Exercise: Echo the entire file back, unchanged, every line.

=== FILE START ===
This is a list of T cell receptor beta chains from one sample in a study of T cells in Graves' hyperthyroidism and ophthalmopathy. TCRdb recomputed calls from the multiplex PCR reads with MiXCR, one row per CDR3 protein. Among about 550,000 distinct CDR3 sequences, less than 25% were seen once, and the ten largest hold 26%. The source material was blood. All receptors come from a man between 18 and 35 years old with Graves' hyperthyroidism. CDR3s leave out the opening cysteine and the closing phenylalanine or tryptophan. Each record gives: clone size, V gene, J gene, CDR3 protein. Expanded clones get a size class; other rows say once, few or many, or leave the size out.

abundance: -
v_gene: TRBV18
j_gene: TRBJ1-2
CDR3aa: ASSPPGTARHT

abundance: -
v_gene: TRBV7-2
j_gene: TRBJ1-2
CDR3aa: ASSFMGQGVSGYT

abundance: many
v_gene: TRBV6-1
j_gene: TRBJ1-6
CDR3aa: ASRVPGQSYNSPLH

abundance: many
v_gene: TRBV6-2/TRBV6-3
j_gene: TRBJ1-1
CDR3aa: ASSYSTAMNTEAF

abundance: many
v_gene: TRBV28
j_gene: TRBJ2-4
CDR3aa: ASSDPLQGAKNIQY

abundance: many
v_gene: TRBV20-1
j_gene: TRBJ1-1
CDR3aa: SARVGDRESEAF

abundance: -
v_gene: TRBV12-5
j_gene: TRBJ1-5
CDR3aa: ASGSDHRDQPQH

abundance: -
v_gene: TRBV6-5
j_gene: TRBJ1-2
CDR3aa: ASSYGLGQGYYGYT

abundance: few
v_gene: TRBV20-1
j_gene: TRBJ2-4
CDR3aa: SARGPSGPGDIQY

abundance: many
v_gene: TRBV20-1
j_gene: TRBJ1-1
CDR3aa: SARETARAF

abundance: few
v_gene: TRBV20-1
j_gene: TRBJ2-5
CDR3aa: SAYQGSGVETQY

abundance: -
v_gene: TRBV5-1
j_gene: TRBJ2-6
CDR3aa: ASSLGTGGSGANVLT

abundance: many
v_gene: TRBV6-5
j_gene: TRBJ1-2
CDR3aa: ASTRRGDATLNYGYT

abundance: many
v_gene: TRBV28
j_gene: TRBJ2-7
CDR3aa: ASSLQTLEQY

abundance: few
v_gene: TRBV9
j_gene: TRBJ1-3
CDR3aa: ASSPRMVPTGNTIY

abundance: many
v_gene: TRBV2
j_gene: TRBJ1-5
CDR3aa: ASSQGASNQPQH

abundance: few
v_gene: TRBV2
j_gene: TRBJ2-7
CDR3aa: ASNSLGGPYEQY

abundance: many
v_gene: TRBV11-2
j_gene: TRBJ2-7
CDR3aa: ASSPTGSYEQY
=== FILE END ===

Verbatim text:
This is a list of T cell receptor beta chains from one sample in a study of T cells in Graves' hyperthyroidism and ophthalmopathy. TCRdb recomputed calls from the multiplex PCR reads with MiXCR, one row per CDR3 protein. Among about 550,000 distinct CDR3 sequences, less than 25% were seen once, and the ten largest hold 26%. The source material was blood. All receptors come from a man between 18 and 35 years old with Graves' hyperthyroidism. CDR3s leave out the opening cysteine and the closing phenylalanine or tryptophan. Each record gives: clone size, V gene, J gene, CDR3 protein. Expanded clones get a size class; other rows say once, few or many, or leave the size out.

abundance: -
v_gene: TRBV18
j_gene: TRBJ1-2
CDR3aa: ASSPPGTARHT

abundance: -
v_gene: TRBV7-2
j_gene: TRBJ1-2
CDR3aa: ASSFMGQGVSGYT

abundance: many
v_gene: TRBV6-1
j_gene: TRBJ1-6
CDR3aa: ASRVPGQSYNSPLH

abundance: many
v_gene: TRBV6-2/TRBV6-3
j_gene: TRBJ1-1
CDR3aa: ASSYSTAMNTEAF

abundance: many
v_gene: TRBV28
j_gene: TRBJ2-4
CDR3aa: ASSDPLQGAKNIQY

abundance: many
v_gene: TRBV20-1
j_gene: TRBJ1-1
CDR3aa: SARVGDRESEAF

abundance: -
v_gene: TRBV12-5
j_gene: TRBJ1-5
CDR3aa: ASGSDHRDQPQH

abundance: -
v_gene: TRBV6-5
j_gene: TRBJ1-2
CDR3aa: ASSYGLGQGYYGYT

abundance: few
v_gene: TRBV20-1
j_gene: TRBJ2-4
CDR3aa: SARGPSGPGDIQY

abundance: many
v_gene: TRBV20-1
j_gene: TRBJ1-1
CDR3aa: SARETARAF

abundance: few
v_gene: TRBV20-1
j_gene: TRBJ2-5
CDR3aa: SAYQGSGVETQY

abundance: -
v_gene: TRBV5-1
j_gene: TRBJ2-6
CDR3aa: ASSLGTGGSGANVLT

abundance: many
v_gene: TRBV6-5
j_gene: TRBJ1-2
CDR3aa: ASTRRGDATLNYGYT

abundance: many
v_gene: TRBV28
j_gene: TRBJ2-7
CDR3aa: ASSLQTLEQY

abundance: few
v_gene: TRBV9
j_gene: TRBJ1-3
CDR3aa: ASSPRMVPTGNTIY

abundance: many
v_gene: TRBV2
j_gene: TRBJ1-5
CDR3aa: ASSQGASNQPQH

abundance: few
v_gene: TRBV2
j_gene: TRBJ2-7
CDR3aa: ASNSLGGPYEQY

abundance: many
v_gene: TRBV11-2
j_gene: TRBJ2-7
CDR3aa: ASSPTGSYEQY